I recorded the special in June of last year, and I was trying to figure out how I wanted to release it. I knew I wanted to do it online because I saw how many views I was getting on YouTube versus how many DVDs I was selling. It was clear people were watching stuff online more. So I decided to pay for the special myself, fund the whole production and then try to figure out what way to release it.
In the middle of all this, I was hanging out with Louis C.K., and he was editing his special, and he told me what he was doing, which was releasing it online, and I was curious as to whether people would want to download a special like that. Whether people would get the same amount of exposure without a traditional marketing model. And it really worked, and people really embraced that kind of release, so immediately people asked whether I would do something similar. The response has been overwhelmingly positive, people telling me, “Oh, I’m so glad you’re doing this, I hope more comedians do it.”
Do you think more comedians are going to start releasing specials this way?
I don’t know. I wouldn’t be surprised if more people did it. I think Louis C.K.’s was an incredible success, and he’s an enormously successful comedian. I agree that you need a huge following already to assure that you will make all your money back. What will be interesting will be when someone who isn’t huge does something like this and it goes well. I’m sure that will happen at some point.
You went off on Geraldo last week …
The thing I wrote was, “It’s really appropriate to tweet this any day, but seriously — Fuck you Geraldo.” And I just put it out there, and now there’s a thing in the Hollywood Reporter that says, “The Fox News commentator says Martin’s killer should be prosecuted but that the victim’s attire put him at fault, too. Aziz Ansari responds, “F–k you, Geraldo.” I just can’t believe news sources are quoting dumb things I said on Twitter.
You talk a lot about race in your new special. You candidly discuss racial slurs and bigotry. It seems like you’re very aware of your audience and how they react to certain jokes. Are you ever worried about their response?
I do this bit about racial slurs, and before I do it I say, I’m going to be discussing racial slurs, and they’re offensive. They’re all offensive. By nature, they’re offensive. So if I say one, there’s no reason to go, “ooohhh,” because we all know they’re offensive. I like saying that because I feel like people make that noise out of obligation — they feel like letting people know that they’re offended. Sometimes people have a knee-jerk reaction when they hear a racial slur. But you have to look at it in context and look at what’s being said. I’m actually just discussing racial slurs and what they mean, how they work, so there’s no reason to go, “ooohhh.”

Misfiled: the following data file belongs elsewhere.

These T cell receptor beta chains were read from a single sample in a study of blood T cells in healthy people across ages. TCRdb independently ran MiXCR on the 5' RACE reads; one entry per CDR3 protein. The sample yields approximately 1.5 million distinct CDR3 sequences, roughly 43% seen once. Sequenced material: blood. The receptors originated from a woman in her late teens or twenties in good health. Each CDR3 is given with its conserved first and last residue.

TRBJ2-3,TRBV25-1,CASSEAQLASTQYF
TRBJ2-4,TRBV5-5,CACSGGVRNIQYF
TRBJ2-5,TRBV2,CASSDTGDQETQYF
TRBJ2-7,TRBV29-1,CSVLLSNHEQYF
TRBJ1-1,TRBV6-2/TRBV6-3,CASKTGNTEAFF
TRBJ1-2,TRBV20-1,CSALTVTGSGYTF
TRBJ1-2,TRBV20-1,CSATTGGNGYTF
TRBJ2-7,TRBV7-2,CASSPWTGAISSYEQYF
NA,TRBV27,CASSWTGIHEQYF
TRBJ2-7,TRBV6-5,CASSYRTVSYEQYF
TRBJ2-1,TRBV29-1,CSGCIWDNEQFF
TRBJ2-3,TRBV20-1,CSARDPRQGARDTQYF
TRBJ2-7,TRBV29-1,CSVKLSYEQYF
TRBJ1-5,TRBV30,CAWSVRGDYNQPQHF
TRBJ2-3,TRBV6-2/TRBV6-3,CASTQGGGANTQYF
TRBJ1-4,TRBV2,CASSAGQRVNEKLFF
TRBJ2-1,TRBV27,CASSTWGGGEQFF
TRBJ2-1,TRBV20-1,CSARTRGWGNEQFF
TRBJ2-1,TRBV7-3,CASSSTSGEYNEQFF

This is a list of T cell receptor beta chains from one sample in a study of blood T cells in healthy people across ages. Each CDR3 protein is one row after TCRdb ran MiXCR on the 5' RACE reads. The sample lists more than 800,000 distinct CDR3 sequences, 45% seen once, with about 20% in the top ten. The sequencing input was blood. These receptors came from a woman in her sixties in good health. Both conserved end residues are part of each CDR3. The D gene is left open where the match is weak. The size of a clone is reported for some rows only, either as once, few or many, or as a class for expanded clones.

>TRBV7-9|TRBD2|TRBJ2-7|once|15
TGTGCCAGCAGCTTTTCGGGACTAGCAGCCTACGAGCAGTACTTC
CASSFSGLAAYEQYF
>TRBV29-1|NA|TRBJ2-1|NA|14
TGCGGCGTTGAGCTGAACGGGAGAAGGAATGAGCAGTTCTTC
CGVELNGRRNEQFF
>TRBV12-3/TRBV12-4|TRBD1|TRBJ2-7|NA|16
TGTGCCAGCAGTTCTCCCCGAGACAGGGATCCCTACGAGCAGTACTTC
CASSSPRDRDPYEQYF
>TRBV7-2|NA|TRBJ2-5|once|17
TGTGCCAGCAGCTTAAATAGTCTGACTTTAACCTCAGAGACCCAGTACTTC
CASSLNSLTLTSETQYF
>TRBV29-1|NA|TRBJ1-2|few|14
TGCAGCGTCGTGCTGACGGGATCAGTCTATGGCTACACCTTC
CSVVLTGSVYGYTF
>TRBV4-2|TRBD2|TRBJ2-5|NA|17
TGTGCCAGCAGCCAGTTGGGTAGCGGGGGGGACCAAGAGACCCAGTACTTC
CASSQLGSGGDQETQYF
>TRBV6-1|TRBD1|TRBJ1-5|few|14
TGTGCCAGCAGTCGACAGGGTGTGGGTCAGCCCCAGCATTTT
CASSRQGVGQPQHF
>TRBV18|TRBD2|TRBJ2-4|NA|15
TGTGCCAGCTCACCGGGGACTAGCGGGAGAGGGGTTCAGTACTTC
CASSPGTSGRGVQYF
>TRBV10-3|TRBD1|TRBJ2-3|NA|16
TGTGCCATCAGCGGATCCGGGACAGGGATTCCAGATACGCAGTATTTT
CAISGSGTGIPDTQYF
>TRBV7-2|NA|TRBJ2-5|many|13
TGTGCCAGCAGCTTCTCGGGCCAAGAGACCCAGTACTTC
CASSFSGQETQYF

On the other end, I really don’t want to look in the audience and see someone who is way too psyched, because that would be scary.
You’re heading off on a new tour this summer?
Yeah, and it’s entirely new material that I think people will really be into. It’s called Buried Alive.
Max Rivlin-Nadler is a freelance writer who has covered culture and politics for The New York Times, The Nation, The New Republic, and Gawker.More Max Rivlin-Nadler.
Heatmiser publicity shot (L-R: Tony Lash, Brandt Peterson, Neil Gust, Elliott Smith) (photo courtesy of JJ Gonson photography)
Elliott and JJ Gonson (photo courtesy of JJ Gonson photography)
"Stray" 7-inch, Cavity Search Records (photo courtesy of JJ Gonson photography)
Elliott's Hampshire College ID photo, 1987
Elliott with "Le Domino," the guitar he used on "Roman Candle" (courtesy of JJ Gonson photography)
Full "Roman Candle" record cover (courtesy of JJ Gonson photography)
Elliott goofing off in Portland (courtesy of JJ Gonson photography)
Heatmiser (L-R: Elliott Smith, Neil Gust, Tony Lash, Brandt Peterson)(courtesy of JJ Gonson photography)
The Greenhouse Sleeve -- Cassette sleeve from Murder of Crows release, 1988, with first appearance of Condor Avenue (photo courtesy of Glynnis Fawkes)